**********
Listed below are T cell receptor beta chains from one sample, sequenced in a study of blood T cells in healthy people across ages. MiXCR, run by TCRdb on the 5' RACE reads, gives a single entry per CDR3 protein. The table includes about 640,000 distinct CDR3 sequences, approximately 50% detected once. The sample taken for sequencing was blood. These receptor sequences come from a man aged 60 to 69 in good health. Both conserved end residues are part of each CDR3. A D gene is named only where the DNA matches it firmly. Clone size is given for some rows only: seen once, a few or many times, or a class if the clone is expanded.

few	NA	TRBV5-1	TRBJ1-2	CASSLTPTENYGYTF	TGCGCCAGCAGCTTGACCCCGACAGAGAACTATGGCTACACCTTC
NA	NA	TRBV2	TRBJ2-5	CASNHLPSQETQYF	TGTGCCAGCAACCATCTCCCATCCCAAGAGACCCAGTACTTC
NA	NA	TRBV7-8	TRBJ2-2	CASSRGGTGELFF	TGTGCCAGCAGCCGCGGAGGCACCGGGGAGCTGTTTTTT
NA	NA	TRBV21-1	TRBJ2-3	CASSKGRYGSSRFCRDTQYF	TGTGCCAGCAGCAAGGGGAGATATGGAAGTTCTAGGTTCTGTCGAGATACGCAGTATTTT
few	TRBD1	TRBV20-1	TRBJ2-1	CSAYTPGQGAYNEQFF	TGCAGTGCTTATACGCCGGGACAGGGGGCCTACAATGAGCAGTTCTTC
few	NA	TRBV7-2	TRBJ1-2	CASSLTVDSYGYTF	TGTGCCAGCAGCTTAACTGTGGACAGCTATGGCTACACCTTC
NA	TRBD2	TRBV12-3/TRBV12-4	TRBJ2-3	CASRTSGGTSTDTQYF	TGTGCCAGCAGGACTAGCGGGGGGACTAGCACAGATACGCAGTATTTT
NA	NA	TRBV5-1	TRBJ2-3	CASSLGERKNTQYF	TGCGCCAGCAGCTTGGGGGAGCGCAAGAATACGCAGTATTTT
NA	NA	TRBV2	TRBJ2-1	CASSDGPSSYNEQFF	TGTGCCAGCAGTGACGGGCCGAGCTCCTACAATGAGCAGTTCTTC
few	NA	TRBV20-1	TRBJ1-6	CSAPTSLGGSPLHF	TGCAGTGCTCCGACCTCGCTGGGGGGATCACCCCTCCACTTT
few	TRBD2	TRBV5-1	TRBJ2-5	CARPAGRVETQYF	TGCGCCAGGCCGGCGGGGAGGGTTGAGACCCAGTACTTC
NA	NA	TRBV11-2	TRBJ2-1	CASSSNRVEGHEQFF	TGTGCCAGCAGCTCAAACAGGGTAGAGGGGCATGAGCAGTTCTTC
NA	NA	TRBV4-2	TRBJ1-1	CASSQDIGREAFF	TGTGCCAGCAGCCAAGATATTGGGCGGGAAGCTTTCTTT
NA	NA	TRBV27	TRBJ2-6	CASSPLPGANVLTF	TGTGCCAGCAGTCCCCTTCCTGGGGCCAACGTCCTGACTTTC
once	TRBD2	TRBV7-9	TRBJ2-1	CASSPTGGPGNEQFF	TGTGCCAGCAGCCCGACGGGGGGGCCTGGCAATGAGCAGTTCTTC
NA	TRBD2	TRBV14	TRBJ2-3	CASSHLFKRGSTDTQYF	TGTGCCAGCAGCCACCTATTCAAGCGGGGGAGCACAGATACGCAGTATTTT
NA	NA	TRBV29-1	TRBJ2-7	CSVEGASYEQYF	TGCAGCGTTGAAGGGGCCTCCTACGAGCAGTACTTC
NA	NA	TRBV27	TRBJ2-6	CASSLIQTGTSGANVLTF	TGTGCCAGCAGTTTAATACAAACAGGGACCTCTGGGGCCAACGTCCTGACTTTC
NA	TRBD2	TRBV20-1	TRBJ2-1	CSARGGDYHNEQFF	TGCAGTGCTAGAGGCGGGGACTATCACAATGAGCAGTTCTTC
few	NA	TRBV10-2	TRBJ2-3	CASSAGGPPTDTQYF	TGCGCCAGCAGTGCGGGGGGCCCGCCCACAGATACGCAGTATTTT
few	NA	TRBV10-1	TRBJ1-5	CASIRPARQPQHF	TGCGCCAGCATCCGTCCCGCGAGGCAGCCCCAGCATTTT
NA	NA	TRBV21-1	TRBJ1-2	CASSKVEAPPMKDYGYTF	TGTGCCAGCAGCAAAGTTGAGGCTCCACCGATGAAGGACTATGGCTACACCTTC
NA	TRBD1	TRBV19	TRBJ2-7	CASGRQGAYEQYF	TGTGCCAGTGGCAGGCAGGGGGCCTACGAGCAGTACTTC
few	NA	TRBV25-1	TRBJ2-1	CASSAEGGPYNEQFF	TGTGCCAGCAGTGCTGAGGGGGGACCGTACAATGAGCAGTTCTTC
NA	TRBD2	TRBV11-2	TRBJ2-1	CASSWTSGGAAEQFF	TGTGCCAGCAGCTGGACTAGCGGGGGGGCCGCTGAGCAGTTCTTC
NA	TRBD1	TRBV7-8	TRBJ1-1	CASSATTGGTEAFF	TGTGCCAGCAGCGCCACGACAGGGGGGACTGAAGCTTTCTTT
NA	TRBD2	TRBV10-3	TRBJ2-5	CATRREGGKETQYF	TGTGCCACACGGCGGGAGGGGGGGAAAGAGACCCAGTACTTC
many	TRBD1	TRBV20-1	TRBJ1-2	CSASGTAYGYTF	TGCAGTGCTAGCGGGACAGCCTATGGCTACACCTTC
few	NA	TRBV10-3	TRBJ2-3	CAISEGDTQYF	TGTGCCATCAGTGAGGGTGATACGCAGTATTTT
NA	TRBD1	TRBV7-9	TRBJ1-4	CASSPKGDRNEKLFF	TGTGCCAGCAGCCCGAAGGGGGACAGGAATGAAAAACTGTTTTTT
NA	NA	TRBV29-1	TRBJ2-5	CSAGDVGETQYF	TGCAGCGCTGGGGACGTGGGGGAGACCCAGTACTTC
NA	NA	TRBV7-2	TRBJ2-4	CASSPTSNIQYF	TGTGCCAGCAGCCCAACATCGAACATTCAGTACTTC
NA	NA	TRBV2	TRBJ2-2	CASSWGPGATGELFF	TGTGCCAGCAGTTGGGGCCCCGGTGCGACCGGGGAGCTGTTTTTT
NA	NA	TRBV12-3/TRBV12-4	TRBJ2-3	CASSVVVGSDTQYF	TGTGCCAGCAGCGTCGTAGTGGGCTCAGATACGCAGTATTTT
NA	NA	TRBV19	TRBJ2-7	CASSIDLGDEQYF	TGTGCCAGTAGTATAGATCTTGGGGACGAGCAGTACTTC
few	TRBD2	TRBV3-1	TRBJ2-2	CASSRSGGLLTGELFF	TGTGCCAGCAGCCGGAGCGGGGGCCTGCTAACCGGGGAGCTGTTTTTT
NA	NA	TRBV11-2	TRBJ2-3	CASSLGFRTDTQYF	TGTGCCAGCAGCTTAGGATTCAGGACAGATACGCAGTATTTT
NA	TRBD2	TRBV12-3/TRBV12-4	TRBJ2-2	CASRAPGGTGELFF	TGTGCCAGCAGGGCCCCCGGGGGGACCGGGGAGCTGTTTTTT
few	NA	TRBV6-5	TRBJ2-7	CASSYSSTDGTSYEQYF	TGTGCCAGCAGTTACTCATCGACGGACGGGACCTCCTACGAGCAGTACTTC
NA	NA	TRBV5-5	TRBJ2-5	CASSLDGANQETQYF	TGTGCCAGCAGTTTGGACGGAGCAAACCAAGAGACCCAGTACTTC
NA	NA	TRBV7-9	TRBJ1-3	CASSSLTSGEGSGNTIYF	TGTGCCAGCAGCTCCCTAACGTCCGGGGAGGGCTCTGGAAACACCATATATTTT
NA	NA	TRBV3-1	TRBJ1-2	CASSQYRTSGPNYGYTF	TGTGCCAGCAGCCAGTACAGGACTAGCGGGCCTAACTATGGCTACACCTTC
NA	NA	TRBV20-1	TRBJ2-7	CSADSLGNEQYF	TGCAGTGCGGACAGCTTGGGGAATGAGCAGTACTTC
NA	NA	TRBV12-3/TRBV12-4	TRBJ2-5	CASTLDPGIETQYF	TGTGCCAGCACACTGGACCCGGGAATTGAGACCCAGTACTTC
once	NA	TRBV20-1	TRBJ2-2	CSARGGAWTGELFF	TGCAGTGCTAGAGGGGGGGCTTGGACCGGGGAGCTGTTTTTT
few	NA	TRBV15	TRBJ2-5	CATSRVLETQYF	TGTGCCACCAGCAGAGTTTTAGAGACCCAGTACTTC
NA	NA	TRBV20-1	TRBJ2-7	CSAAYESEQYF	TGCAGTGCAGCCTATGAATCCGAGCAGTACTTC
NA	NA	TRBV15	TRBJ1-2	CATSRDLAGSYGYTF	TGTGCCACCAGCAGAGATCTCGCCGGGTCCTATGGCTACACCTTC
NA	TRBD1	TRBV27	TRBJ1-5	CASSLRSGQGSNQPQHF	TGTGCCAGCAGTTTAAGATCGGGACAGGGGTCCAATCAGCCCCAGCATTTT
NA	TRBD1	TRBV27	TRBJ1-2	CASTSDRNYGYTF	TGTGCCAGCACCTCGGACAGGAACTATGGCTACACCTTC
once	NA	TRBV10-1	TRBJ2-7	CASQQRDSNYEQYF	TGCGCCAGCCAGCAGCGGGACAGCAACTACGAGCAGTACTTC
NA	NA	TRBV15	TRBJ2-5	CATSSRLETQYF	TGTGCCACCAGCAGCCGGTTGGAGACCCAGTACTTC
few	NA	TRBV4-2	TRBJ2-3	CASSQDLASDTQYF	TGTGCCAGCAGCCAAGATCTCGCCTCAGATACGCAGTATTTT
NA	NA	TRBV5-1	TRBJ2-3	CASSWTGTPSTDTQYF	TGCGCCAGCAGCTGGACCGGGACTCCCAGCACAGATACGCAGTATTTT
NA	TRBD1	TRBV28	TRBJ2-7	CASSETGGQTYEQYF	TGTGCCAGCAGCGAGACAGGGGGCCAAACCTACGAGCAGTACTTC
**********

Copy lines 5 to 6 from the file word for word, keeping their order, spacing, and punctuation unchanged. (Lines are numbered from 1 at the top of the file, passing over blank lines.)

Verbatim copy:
NA	NA	TRBV21-1	TRBJ2-3	CASSKGRYGSSRFCRDTQYF	TGTGCCAGCAGCAAGGGGAGATATGGAAGTTCTAGGTTCTGTCGAGATACGCAGTATTTT
few	TRBD1	TRBV20-1	TRBJ2-1	CSAYTPGQGAYNEQFF	TGCAGTGCTTATACGCCGGGACAGGGGGCCTACAATGAGCAGTTCTTC